Former Baywatch actor Mike Newman is opening up about a 16-year health battle that forced him into retirement. Photo / Supplied
The 66-year-old retired star, who portrayed lifeguard Mike “Newmie” Newman on the hit television series, told People magazine he was first diagnosed in 2006 when family and friends started to point out changes in his movements and urged him to see a doctor.
Newman revealed he was given medication to treat his Parkinson’s symptoms and was later diagnosed with the degenerative illness.
“Everything changes,” the former firefighter shared. “All those things that you thought you were going to do with your children and grandchildren, pictures we were going to take, all the plans I had … stopped.”
Newman featured on 150 episodes of Baywatch from 1989 to 2000, but turned his back on the limelight when his time on the show ended.
“If you didn’t have to be there, why would you be?” he jested to the publication.
However, Newman is planning on making his return to the to the silver screen in a four-part docuseries titled Baywatch: The American Dream, in which he will share intimate details about his life and his battle with Parkinson’s.
The actor revealed to People he was reluctant at first to talk about his disease in the docuseries, saying he didn’t want to be labelled as “the guy with Parkinson’s”. Newman decided to share his story after hanging out with the docuseries’ director Matt Felker, with whom he is close friends.
Baywatch: The American Dream will take an in-depth look at the long-running show, as well as the cultural impact it had, and will include interviews with former cast members Pamela Anderson, David Hasselhoff and Jason Momoa.
Newman recalled in his interview with People how his real-life job as a lifeguard assisted him in stepping into a larger role in the series. He remembered giving advice to the show’s writers regarding water rescue scenes in return for more lines on the show and volunteering to do stunts that others were too scared to do.
“I was too useful for them to get rid of me,” Newman said with a giggle. “I basically started off as a stuntman, and after seven years of being out of the opening credits, I finally was anointed and allowed to be in the front of the show.”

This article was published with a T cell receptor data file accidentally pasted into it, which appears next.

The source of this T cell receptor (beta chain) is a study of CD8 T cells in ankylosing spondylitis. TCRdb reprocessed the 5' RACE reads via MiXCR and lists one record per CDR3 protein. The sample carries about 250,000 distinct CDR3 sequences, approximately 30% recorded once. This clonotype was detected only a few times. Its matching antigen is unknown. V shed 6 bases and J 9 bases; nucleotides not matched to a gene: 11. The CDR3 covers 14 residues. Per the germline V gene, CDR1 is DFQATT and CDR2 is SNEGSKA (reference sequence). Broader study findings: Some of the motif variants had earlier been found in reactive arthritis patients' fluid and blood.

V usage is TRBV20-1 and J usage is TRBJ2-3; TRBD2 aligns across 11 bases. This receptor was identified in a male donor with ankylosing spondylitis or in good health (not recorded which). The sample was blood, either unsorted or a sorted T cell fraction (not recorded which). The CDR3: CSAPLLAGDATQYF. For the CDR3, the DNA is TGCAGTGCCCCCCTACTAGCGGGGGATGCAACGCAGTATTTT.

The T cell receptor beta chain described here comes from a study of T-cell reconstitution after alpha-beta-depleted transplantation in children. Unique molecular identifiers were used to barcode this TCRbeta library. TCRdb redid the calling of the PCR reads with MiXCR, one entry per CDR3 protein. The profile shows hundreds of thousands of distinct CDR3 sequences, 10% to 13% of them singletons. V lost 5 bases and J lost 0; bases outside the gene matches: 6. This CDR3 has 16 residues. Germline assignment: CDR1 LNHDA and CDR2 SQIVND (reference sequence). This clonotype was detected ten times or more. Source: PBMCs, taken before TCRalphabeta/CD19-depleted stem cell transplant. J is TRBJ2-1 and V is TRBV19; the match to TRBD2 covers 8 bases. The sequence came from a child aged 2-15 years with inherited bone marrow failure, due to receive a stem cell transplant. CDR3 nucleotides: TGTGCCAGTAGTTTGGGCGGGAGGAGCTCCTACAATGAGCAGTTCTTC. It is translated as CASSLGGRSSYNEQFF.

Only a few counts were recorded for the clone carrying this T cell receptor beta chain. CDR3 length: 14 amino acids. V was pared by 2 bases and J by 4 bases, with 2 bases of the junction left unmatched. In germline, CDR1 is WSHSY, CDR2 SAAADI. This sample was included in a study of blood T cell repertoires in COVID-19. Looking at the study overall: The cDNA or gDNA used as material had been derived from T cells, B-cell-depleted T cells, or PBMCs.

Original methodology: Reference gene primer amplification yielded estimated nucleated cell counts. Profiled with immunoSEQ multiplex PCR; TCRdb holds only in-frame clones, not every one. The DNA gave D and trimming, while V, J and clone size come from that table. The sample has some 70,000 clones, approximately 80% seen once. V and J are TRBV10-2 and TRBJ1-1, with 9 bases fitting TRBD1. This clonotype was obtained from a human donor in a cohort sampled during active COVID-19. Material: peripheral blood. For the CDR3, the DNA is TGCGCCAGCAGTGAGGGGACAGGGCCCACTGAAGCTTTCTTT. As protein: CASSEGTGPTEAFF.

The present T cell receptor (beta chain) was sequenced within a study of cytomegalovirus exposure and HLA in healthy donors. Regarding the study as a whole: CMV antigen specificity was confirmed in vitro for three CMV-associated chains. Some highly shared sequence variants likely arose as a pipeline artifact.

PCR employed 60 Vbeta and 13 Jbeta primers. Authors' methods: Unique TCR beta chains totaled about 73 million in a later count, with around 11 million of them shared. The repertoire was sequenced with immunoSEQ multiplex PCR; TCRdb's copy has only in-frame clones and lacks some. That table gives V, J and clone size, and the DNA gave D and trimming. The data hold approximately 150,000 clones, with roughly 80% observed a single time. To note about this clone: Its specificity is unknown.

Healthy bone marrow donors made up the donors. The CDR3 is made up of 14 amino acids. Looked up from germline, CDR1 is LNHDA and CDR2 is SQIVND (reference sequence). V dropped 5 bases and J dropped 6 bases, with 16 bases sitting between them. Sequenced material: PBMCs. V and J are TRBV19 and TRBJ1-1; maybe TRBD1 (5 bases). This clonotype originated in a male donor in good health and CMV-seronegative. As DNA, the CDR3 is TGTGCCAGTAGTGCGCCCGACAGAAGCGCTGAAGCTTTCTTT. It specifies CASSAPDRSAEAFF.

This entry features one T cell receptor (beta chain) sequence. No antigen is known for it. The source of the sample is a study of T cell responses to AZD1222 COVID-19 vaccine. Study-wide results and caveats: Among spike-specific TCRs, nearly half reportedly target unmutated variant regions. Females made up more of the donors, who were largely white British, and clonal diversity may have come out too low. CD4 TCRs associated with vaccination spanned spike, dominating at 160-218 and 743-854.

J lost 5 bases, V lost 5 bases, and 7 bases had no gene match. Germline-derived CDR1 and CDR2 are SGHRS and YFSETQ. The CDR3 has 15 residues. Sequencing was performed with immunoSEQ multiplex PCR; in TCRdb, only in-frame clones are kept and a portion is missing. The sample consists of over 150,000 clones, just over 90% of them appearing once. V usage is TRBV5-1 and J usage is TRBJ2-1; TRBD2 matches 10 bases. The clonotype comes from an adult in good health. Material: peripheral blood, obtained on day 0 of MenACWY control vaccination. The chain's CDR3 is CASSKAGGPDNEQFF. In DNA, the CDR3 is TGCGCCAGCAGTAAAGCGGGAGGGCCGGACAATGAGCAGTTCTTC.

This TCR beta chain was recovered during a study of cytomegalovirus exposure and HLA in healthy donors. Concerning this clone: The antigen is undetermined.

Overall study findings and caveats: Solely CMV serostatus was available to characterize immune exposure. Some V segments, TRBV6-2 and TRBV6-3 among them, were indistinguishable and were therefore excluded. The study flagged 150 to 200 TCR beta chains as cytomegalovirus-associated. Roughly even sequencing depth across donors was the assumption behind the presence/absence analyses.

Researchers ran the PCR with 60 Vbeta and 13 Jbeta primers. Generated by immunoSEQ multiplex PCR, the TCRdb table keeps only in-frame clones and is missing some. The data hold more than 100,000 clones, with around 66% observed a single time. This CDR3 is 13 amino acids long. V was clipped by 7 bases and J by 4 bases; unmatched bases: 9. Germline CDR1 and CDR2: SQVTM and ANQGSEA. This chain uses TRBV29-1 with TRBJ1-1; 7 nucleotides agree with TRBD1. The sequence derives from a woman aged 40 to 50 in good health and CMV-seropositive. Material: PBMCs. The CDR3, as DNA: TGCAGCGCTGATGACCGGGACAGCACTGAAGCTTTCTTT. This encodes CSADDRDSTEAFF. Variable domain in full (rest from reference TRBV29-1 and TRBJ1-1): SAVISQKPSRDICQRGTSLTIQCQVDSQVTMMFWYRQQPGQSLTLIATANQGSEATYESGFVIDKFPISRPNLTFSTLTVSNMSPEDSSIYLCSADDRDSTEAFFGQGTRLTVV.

Newman has shed light on his life since Baywatch, revealing he exercises for 45 minutes every day, which he claims is the “best treatment” for Parkinson’s. He told the publisher his workout routine includes swimming, kayaking and running on the beach.
“I’ve been training for this,” he said “Somebody that was 65 and not very athletic, if they got the news that they got Parkinson’s, it wouldn’t turn out as well. I got them all beat, I guess, if we could call it ‘beat’.”
However, Newman called Parkinson’s a “sinister” disease, revealing the symptoms “march forward so slowly that you barely notice that they’re changing”.
“It’s a slow burn,” he revealed. “Parkinson’s disease doesn’t wait for you. It keeps on ploughing in.”
Newman said he agreed to feature in the docuseries as long as the production team worked in collaboration with the Michael J Fox Foundation and Cedars-Sinai to raise funds and awareness for people battling Parkinson’s.
“This may not help me,” he said. “But it’s going to help someone down the road.”
The former actor added that he hoped sharing his personal struggle with the degenerative disease would comfort and inspire others with Parkinson’s.
Despite Newman confessing there are “a lot of things” he would have done “differently” in his life, he proceeded to gush about his family, the “good people” that he met during his acting career and the experiences he had during his time on Baywatch.
“Where would I be without it?” he said of the hit series. “Well, it would’ve been kind of a boring life, I guess.”
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